Young Iranian-Jewish women have not completely assimilated into American society nor have they socially distanced themselves from it; instead, they have formed a hybrid identity that has allowed them to pick and choose aspects of American society while still maintaining their Iranian- Jewish identity.In many instances, they have reclaimed Iranian-Jewish cultural beliefs and added their own Western interpretations.Yet, Iranian-Jewish culture is a major aspect of their lives.Given these sometimes competing cultural forces, first-generation Iranian Jews have learned how to balance multiple identities—those of an American, a Jew, and an Iranian.While many of my interviewees' mothers never openly discussed the values and beliefs about sexuality with their daughters, all the young women knew what was considered proper behavior through comments their mothers had made.Most of my interviewees are not virgins, even the ones whose mothers specifically discussed sexual matters with them.Married women come to these parties with their husbands in order to dress up, have fun, and get away from the kids.For single women this is the place to flirt, dance, and socialize in hopes of finding a husband.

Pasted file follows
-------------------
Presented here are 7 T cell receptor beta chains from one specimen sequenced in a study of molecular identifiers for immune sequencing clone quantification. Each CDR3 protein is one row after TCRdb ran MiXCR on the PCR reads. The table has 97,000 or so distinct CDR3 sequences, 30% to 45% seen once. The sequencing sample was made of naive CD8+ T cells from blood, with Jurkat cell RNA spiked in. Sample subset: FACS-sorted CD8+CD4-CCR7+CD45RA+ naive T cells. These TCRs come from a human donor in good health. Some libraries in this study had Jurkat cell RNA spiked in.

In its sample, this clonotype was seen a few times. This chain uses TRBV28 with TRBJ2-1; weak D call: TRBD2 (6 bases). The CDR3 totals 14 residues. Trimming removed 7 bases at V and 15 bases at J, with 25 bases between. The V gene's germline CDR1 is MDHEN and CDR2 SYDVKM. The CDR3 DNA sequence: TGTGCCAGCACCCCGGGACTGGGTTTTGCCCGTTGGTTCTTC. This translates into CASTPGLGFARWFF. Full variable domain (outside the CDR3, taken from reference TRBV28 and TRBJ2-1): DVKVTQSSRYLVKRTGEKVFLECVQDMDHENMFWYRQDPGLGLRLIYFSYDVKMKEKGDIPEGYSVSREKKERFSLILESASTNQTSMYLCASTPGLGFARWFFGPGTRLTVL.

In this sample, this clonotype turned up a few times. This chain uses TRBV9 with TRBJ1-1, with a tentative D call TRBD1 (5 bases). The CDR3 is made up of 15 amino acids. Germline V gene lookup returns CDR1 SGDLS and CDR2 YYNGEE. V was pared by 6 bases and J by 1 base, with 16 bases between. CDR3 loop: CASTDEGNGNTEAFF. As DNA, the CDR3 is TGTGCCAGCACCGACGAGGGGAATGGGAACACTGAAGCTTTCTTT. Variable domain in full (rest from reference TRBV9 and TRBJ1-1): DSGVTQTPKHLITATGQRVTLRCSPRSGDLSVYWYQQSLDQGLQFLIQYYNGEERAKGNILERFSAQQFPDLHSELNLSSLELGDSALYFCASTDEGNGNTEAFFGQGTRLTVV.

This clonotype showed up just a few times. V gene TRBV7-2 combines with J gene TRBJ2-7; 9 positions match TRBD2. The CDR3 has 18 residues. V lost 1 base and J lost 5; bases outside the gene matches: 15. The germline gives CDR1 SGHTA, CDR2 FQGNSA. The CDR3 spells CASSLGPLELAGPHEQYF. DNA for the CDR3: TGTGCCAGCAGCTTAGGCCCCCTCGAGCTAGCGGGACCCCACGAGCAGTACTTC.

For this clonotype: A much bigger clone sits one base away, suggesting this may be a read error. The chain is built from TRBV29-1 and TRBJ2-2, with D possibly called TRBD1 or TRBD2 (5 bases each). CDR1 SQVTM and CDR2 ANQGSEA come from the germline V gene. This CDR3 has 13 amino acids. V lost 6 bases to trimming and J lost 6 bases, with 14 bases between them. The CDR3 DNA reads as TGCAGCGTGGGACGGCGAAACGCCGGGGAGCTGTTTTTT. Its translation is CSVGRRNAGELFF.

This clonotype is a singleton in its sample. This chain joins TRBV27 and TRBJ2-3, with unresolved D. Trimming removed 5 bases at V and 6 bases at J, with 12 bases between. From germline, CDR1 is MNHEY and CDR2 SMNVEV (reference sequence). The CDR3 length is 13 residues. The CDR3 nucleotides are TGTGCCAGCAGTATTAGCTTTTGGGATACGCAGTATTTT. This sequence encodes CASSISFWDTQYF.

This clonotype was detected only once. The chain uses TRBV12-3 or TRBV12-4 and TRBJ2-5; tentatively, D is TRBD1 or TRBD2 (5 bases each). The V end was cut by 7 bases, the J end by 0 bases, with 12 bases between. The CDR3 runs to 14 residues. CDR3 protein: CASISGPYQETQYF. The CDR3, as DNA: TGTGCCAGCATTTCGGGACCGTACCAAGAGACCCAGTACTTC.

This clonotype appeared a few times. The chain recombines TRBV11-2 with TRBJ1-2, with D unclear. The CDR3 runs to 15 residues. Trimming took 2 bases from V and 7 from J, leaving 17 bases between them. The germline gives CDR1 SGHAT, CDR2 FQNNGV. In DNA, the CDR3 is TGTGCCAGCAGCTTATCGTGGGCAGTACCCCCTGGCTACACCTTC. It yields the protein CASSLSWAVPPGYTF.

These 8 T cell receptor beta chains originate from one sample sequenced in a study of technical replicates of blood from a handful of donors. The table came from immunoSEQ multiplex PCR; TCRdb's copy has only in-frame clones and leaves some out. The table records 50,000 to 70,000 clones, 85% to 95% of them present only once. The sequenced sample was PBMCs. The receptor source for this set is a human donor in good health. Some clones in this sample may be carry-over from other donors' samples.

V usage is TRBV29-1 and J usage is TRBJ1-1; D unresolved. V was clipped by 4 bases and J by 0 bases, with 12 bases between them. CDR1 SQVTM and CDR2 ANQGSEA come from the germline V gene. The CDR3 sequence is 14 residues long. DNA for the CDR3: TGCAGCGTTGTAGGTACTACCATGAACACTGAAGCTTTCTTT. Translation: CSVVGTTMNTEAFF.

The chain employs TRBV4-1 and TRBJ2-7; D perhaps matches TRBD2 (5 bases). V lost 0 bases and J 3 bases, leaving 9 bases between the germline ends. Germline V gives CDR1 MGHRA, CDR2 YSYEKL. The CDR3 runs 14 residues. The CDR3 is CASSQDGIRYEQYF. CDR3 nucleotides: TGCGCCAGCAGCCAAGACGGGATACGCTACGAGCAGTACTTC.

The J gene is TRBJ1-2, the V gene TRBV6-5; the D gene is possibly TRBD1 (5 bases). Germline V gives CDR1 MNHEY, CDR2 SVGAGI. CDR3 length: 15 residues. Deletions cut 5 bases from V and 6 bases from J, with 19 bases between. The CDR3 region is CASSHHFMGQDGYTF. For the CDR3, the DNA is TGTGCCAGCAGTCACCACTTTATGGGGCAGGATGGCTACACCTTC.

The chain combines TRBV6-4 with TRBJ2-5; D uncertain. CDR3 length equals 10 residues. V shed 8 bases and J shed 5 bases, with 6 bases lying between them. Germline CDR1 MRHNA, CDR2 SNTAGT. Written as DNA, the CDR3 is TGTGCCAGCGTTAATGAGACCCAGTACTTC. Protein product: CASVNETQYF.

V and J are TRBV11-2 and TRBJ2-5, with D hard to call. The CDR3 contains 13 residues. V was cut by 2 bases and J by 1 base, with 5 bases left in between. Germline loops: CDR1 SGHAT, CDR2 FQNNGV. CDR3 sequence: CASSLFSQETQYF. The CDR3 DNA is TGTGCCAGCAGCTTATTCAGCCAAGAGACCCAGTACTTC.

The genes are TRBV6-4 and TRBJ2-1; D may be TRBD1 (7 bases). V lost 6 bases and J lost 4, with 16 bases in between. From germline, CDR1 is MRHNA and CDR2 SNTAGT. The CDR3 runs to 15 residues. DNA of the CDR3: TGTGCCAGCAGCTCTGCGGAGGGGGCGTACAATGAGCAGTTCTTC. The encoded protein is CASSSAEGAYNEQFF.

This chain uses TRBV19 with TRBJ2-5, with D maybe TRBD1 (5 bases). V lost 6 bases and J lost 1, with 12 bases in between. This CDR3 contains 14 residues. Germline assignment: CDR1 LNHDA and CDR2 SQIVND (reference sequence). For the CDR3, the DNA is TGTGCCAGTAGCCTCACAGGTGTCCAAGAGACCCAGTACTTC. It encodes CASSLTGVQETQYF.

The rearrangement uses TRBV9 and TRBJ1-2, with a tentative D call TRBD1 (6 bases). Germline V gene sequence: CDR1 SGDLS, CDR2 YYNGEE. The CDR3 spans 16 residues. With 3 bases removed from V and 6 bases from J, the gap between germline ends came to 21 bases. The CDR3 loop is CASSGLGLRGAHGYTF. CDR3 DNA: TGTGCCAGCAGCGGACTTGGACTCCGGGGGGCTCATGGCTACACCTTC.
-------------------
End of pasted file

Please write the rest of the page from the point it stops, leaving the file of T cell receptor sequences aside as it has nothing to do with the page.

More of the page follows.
As a member of the Iranian- Jewish community in Los Angeles, I asked women I knew from the community and also depended on other women to introduce me to my interviewees.A large community of Iranian Jews has been living in Los Angeles for more than twenty-five years and while the community has maintained its insularity, the children of Iranian-Jewish immigrants were born or have grown up in Los Angeles.Thus, unlike their parents, a majority of the children only know life in America.Iranian-Jewish women are raised to be is translated as pure, sweet, and virginal.This word is used specifically for women when discussing virginity, or lack of sexual experience.These women are in the process of a cultural syncretism and mixing that produces a hybrid identity which allows them to live in plural worlds revolving around their Iranian-Jewish culture, their American landscape, and their gender.Whether or not they realize it, they are appropriating a more egalitarian lifestyle while still respecting and paying homage to their parents and culture.Rebecca, a 19-year-old student, said that her mother discussed the proper way for her to act."She told me that I have to be modest because people are watching you in the Persian community and other people's opinions matter a lot.It matters what they think; you are always in the public eye." In an insular community where everyone knows the details of one another's business and personal lives, it becomes important for parents to make sure their daughters act appropriately and follow the rules and standards of the community.Parents want to ensure that their daughters do not get a bad reputation, because it can ruin their chances of marriage and tarnish the family name. Typically, American parents teach their children to be self-reliant, and the children grow up and move out, establishing households of their own.